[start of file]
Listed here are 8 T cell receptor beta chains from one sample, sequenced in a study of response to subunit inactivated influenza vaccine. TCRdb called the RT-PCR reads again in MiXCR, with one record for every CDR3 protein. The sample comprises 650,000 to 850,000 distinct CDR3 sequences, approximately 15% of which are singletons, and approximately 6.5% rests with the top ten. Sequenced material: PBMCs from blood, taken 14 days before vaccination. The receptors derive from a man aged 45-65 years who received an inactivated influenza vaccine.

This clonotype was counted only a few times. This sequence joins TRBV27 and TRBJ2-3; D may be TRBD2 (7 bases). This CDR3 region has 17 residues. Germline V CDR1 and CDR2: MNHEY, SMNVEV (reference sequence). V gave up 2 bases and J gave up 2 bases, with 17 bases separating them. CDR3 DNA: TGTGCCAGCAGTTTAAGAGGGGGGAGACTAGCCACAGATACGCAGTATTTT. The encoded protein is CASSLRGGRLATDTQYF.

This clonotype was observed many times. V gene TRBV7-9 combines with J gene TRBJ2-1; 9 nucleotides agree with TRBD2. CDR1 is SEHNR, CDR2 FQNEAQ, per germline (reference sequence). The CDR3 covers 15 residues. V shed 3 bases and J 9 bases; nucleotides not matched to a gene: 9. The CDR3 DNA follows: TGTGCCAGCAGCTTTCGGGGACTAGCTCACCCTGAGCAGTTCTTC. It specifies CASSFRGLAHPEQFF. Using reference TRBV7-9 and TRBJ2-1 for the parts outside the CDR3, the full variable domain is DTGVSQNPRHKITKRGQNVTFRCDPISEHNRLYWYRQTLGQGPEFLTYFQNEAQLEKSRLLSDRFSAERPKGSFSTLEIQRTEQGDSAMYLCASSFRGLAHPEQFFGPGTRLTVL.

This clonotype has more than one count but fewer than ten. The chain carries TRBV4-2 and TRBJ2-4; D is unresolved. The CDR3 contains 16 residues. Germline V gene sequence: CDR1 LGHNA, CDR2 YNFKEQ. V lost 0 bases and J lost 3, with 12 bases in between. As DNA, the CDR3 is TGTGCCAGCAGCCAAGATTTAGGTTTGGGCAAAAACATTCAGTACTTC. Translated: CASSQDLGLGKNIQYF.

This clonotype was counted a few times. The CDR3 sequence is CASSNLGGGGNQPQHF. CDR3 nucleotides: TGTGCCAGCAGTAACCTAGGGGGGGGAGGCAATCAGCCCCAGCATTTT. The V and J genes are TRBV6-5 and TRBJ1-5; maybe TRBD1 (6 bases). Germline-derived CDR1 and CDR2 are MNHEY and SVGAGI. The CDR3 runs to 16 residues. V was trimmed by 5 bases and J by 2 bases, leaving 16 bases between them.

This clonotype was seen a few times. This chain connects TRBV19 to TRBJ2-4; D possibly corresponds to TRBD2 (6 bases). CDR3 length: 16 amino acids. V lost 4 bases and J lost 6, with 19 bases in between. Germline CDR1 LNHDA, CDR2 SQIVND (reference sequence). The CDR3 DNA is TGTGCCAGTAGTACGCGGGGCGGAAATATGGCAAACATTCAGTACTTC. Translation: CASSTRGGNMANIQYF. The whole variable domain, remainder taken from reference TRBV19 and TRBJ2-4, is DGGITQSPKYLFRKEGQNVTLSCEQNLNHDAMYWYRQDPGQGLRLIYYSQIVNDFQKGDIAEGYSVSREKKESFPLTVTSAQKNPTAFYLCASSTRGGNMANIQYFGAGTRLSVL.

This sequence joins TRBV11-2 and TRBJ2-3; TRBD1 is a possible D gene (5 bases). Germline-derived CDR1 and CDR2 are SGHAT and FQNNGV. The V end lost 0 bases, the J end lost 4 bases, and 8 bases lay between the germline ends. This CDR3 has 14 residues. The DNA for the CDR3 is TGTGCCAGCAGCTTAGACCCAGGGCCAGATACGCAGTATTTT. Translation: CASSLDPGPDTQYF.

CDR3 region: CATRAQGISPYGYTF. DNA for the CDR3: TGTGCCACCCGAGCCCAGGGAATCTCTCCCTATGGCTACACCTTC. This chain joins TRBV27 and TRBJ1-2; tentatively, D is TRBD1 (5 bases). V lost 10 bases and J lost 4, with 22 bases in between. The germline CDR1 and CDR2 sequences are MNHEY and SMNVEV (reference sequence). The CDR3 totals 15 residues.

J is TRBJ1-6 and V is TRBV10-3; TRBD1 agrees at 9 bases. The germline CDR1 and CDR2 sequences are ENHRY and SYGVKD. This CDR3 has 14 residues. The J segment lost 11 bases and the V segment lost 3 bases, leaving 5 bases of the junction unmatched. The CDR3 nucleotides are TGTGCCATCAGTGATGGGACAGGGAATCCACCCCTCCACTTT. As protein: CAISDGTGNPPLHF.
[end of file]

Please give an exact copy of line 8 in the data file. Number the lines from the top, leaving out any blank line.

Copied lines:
CDR3 region: CATRAQGISPYGYTF. DNA for the CDR3: TGTGCCACCCGAGCCCAGGGAATCTCTCCCTATGGCTACACCTTC. This chain joins TRBV27 and TRBJ1-2; tentatively, D is TRBD1 (5 bases). V lost 10 bases and J lost 4, with 22 bases in between. The germline CDR1 and CDR2 sequences are MNHEY and SMNVEV (reference sequence). The CDR3 totals 15 residues.